Props can also be more mundane objects that show up throughout the chronicle. A player might choose to have her Bright One character associated with torches, for example, so any scene that revolves around her includes candles or flashlights or other small sources of bright light. Grand Princess Caesura, a lady of the Gentry who appears as a feminine form made of the absence of matter, is associated with open doors and missing keys.
Props don’t just have to be objects, either. Anything that will strongly influence the story can be a prop. A family curse, a bargain ill-made, a portal torn open, or a monarch corrupted by their own power can all be used as props. Really let your imagination run wild here — that’s what Changeling is all about, after all.
Using Props and Themes
When brainstorming your props and themes, note each one on a sticky note or a notecard. By the time you’re finished, you should have roughly one theme and one prop per player character. If there are more, that’s fine, those can be set aside as part of the secondary themes and props for the chronicle.
Lay the themes in a row on a table, then lay the props in a column perpendicular to the themes. For the intersection of each theme and prop, the players should choose a character. Ideally, this is a player character — an Ogre Gristlegrinder bouncer at the intersection of “hunger” and “the goblin market,” for example, or the Bright One above at the intersection of “torches” and “descent.” As a storyteller, this lets you know what sort of character-specific experience your players are looking for.
Free spaces are reserved for Storyteller characters. The intersection of “hunger” and “torches” might be a Huntsman coming after the player characters. Players and the Storyteller should work together to create compelling Storyteller characters that can come into the characters’ lives with some degree of commonality already established so that they better suit the overall aesthetic and feel of the chronicle.
A changeling doesn’t come into being in a vacuum. She has family, friends, a life she was pulled from, and a life she’s building. It’s important that both the Storyteller and the players know what’s going on with the troupe’s characters before the chronicle begins — otherwise they’re as lost as an escapee in the Hedge. Following the stages below will help you build well-rounded characters and connect them to the game.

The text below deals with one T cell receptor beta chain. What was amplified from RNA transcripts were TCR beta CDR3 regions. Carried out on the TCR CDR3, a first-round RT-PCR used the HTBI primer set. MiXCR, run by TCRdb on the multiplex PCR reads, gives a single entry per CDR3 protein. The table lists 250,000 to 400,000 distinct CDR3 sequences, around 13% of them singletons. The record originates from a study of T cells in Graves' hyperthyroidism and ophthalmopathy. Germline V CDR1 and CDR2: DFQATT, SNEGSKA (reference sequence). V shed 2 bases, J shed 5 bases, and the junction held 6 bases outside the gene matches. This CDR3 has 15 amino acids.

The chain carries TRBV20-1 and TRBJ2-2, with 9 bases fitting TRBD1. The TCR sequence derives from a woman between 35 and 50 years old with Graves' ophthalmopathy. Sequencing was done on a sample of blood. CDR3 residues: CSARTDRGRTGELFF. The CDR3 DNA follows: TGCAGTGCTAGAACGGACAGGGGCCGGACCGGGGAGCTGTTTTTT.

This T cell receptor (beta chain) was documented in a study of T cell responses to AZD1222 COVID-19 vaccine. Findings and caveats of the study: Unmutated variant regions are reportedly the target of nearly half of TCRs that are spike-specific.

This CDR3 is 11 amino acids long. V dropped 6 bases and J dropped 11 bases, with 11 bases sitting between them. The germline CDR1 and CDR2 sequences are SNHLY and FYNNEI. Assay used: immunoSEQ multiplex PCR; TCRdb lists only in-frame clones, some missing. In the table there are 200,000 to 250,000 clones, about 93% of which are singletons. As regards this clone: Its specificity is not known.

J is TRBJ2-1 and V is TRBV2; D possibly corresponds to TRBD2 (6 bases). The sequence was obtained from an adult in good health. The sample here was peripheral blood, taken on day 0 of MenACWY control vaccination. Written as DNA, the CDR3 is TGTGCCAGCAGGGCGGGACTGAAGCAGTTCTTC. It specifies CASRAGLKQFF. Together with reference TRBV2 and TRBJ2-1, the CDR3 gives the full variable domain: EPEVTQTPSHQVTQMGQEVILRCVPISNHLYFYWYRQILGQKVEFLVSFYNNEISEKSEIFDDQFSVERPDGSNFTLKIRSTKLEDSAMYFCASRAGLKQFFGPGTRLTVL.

The Life Before
All changelings were human before they were taken by their Keepers. Fae politics pale in comparison to the networks of family, friends, acquaintances, coworkers, petty rivalries, romances, and other connections mortal humans have on Earth. Rare is the Lost who was taken without any sort of link to other people — otherwise, why would the Fae need to make fetches?
Decide who the changeling was before they were spirited away by UFOs or invisible horses. Ideally, this should include their occupation, their home life, and any important people they may be in a relationship of any kind with. It can also include the age they were taken, any identifying marks (tattoos, moles, scars, etc.) and anything else especially relevant to their mortal life.
Example: Ben decides that his changeling character was an ESL teacher in her mortal life. He names her Jocelyn and gives her a husband but no children, a house that they rent together, a book club that meets on Sundays, and a best friend who recently moved two cities away. She has just graduated with her Master’s degree and she is a friendly, if private, person. Ben decides to put Jocelyn’s husband, David, at the intersection of a prop and a theme, “ancient books” and “unconditional love.”